Lightening Bag and Handicap
From Our Sports Correspondent
While the Open Championship is taking place on the extended course at Hoylake, let us turn from giants and giant courses to our own humbler and more human problems.
A six months' strike of caddies would do more than anything else to reduce the handicap of golfers who aim at breaking the 100 and are still pleased with themselves when they accomplish this feat. If these men (and women) had to carry their own bags for a period they would try to see what clubs they could do without, not how many more they could inflict on their caddy—and the result would be to take anything up to ten strokes off their average round.
It looks nice to carry—or, rather, have carried—a heavy bag bulging with a bright matched set of irons numbering one to infinity, but it is a mug's game for caddy and for self.
The theory of the matched set is that if you can play one iron club correctly, you can play them all correctly because they all feel the same though they perform different work according to their loft. But can you play one iron club correctly and always correctly? That's the test. If you cannot, then you had much better make a cross between nature and art, pick up the club that looks as though it would do if you hit it so hard, remember all your professional has taught you about the left hand and keeping head down, and do your best to move the ball from point A to point B, as instinct, touch and eye tell you how.
The Old Clubs
The matched set demands the highest skill, the highest art; the little set of old clubs that have come together somehow, the feel of each one of which you know and love, demands practice, experience and an affectionate eye. A matched set will never become part of yourself, like an old violin or a favourite fountain pen worn down with use. How can it? It was made for someone else, Bobby Jones or Henry Cotton or someone. But your few clubs that have grown up with you are you, extensions of your muscles and fingers— and though you may change one occasionally—since everything must die—you will do so only after long meditation.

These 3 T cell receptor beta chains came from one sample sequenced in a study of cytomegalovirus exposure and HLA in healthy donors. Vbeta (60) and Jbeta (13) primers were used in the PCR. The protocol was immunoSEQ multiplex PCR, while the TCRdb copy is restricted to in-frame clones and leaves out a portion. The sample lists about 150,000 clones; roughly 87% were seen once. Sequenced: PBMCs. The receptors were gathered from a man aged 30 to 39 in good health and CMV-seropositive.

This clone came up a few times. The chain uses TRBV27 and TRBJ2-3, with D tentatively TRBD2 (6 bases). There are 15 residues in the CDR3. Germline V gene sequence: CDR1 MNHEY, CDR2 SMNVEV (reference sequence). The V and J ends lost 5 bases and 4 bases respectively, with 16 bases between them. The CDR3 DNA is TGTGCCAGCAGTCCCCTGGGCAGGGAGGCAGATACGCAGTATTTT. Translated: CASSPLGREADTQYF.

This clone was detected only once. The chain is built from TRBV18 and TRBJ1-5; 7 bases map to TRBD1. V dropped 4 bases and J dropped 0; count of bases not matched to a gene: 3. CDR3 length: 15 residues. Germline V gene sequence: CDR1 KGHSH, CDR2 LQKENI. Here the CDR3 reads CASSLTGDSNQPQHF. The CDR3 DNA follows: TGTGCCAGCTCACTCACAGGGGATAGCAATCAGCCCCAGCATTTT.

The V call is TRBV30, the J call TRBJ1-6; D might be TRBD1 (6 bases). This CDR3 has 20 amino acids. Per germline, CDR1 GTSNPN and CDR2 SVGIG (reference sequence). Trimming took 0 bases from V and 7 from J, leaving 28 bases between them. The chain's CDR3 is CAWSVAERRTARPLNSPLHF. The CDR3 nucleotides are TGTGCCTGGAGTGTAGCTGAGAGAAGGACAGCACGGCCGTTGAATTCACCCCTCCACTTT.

How many clubs, then, should you carry? There is no rule. But I would advise only six : driver or brassie, spoon, mid-iron (no. 2 or 3), mashie (no. 5). niblick (no. 8) and putter.
The Wooden Clubs
Let's take them one by one. Why have three wooden clubs? Unless you drive with the brassie, when will it really pay you to use it? If you are the kind of player who is glad to get round in a hundred, the extra few yards a brassie will give you will certainly not make up for the greater inaccuracy of a longer and straighter-faced club; nine times out of ten you will do better with your spoon. But this is my point : if you carry a brassie you will be tempted to use it to get that extra distance. The result : a top or a slice. Moral: Leave the brassie behind.
A number one iron is the hardest club to play in the bag. Have nothing to do with it.
You might carry a number two and a number three, but why? Get to know one mid-iron well and hit harder or more softly according to what your eye suggests. The more you use this maid of all work the better you'll use it.
The mashie will always do the work of numbers four and six. And as the shot becomes shorter and more delicate the need for knowing the club and adjusting it to eye and touch become all the greater.
Even if you are not a good golfer you have got more brains than your clubs. Why then try to let your clubs think for you when they are only meant to think for golfing robots?
All this is very strange advice, but remember that the sale of golf clubs is a very big industry and many people are in one way or another interested in seeing it prosper. That accounts for a lot.
The Right Rev. Sir Day'd Hunter-Blair Bart., 0.S B., Abbot a Dunfermline has
accepted a vice-presidency the Royal Stuart Society, in the place of Stewart of Appin, deceased.